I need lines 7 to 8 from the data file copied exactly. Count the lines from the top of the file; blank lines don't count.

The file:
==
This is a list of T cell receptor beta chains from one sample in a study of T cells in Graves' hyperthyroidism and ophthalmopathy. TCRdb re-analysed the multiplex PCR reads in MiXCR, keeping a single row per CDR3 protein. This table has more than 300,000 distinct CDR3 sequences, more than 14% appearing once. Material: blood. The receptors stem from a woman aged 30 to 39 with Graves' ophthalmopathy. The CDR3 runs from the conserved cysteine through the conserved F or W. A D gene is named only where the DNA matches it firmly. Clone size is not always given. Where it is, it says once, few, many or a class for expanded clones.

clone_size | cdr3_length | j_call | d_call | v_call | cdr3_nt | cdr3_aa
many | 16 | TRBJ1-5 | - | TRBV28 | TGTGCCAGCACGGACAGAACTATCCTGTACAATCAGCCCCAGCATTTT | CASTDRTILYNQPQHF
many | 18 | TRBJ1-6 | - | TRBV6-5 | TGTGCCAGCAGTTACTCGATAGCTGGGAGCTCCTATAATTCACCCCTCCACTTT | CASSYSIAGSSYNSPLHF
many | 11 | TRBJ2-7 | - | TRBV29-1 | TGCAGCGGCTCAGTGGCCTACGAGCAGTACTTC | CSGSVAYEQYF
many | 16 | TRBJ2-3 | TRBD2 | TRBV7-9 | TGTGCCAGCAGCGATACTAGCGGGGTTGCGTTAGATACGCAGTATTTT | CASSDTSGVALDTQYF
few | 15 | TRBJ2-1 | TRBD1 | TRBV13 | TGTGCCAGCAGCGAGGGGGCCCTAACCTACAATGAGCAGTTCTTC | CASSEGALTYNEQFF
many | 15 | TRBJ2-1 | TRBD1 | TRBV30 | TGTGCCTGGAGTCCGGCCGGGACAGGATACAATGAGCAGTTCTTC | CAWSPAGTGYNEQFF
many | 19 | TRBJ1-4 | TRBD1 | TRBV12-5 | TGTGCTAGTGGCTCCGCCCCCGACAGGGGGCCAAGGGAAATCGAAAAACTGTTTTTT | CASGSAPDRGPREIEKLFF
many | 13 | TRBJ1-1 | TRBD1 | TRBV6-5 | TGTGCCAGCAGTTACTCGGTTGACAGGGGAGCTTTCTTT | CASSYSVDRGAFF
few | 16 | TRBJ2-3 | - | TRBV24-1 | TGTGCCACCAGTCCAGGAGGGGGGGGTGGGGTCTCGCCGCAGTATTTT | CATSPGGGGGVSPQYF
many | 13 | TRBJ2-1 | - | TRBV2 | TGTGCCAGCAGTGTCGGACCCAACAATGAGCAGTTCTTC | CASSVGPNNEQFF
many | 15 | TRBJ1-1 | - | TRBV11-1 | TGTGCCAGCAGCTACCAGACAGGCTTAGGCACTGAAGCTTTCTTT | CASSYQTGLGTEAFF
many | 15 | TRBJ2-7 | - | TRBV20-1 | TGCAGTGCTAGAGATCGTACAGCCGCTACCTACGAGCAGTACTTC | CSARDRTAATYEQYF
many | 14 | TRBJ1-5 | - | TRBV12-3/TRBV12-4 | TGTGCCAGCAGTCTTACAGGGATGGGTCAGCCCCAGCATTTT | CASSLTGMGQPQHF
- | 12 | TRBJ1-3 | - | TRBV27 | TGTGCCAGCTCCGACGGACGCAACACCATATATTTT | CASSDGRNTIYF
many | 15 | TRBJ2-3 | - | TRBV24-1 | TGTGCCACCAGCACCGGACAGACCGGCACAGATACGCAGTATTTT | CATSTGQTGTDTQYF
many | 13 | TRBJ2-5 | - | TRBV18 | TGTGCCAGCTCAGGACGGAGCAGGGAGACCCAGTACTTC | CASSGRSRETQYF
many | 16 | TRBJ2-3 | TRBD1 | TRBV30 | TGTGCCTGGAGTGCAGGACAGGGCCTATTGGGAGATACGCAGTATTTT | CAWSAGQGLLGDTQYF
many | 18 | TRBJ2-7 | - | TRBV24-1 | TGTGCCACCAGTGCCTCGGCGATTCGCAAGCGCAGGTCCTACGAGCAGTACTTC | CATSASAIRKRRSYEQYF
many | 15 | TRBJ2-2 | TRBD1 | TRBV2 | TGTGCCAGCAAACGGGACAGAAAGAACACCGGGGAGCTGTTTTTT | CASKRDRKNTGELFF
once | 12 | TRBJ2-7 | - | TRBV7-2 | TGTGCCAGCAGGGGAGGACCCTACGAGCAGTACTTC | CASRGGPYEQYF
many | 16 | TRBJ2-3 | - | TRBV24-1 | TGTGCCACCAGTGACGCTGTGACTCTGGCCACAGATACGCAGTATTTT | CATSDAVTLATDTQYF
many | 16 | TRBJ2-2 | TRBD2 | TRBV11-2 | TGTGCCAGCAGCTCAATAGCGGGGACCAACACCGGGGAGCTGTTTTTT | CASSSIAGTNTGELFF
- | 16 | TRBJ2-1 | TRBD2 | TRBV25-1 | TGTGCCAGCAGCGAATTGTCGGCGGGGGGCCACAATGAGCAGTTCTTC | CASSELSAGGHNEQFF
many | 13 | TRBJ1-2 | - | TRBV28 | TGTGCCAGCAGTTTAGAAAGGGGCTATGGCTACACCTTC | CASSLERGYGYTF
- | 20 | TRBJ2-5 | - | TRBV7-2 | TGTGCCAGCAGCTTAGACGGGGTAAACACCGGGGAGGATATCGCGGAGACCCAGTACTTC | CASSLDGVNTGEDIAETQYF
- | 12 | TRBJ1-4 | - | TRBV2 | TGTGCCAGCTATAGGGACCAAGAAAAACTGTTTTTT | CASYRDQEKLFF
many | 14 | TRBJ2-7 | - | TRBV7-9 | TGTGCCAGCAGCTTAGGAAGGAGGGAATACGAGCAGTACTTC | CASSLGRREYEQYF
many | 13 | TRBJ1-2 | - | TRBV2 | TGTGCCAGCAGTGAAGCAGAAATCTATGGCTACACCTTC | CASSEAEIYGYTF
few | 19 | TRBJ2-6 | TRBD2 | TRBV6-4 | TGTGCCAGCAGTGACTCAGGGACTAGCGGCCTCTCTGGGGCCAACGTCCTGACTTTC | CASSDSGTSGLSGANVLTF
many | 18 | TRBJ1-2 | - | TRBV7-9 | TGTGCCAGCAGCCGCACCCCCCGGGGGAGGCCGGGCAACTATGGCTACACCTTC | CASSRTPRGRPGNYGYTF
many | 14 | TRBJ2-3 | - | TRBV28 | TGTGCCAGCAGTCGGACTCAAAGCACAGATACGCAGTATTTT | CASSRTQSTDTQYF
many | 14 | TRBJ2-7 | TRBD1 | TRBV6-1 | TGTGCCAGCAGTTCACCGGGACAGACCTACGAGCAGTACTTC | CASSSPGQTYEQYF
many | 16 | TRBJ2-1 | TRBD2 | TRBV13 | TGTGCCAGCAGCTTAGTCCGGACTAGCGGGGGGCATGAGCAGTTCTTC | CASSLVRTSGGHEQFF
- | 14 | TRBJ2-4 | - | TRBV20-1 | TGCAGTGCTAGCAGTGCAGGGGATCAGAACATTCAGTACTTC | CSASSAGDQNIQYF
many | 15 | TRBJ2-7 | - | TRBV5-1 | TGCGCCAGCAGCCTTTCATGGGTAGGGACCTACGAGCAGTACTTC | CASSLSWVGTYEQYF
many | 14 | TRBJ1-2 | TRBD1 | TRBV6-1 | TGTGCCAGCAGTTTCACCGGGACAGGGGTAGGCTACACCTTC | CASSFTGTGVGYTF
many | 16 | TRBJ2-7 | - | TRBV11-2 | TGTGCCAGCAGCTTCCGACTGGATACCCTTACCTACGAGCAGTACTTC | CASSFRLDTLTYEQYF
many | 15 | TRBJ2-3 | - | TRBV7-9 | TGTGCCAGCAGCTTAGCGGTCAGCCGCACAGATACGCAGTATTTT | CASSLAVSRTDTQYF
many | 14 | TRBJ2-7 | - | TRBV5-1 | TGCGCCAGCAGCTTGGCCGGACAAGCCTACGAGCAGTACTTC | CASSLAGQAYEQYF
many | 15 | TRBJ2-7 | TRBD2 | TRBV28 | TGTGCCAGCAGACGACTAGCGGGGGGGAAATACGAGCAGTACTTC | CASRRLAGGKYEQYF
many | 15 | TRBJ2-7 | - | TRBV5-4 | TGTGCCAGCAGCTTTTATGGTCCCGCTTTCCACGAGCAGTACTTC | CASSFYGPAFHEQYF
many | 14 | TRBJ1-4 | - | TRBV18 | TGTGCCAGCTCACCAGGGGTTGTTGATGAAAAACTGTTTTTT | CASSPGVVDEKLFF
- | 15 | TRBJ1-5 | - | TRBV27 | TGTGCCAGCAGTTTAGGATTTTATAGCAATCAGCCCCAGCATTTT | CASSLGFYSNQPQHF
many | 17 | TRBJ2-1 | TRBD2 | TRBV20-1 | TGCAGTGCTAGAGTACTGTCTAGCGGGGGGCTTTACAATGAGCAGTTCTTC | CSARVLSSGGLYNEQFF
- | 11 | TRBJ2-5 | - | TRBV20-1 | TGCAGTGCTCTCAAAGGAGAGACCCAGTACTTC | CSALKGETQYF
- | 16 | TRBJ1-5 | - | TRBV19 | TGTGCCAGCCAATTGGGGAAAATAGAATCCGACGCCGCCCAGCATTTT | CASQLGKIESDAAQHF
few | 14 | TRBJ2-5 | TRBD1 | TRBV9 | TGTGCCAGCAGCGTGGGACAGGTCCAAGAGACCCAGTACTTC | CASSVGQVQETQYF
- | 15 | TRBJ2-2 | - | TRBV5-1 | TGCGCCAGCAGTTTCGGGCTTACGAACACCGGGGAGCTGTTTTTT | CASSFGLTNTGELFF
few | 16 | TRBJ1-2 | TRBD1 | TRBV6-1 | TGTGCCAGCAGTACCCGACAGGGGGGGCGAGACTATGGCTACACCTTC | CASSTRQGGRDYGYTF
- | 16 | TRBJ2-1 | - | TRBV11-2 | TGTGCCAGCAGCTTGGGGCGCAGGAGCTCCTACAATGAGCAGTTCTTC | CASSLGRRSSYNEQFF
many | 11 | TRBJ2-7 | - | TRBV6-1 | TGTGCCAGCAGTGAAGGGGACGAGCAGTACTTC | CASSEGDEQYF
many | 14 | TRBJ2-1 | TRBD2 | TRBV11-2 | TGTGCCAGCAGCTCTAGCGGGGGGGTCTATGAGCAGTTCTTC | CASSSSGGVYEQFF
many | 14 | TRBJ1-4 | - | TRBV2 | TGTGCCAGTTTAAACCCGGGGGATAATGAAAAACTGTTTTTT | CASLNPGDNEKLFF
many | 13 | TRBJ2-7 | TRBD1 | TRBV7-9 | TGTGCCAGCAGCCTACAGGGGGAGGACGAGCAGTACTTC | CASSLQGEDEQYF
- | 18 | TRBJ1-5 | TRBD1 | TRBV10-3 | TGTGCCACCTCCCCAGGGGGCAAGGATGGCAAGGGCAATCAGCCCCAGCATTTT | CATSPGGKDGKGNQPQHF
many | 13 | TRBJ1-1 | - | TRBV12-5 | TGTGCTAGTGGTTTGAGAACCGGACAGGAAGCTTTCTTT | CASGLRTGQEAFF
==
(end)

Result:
few | 15 | TRBJ2-1 | TRBD1 | TRBV13 | TGTGCCAGCAGCGAGGGGGCCCTAACCTACAATGAGCAGTTCTTC | CASSEGALTYNEQFF
many | 15 | TRBJ2-1 | TRBD1 | TRBV30 | TGTGCCTGGAGTCCGGCCGGGACAGGATACAATGAGCAGTTCTTC | CAWSPAGTGYNEQFF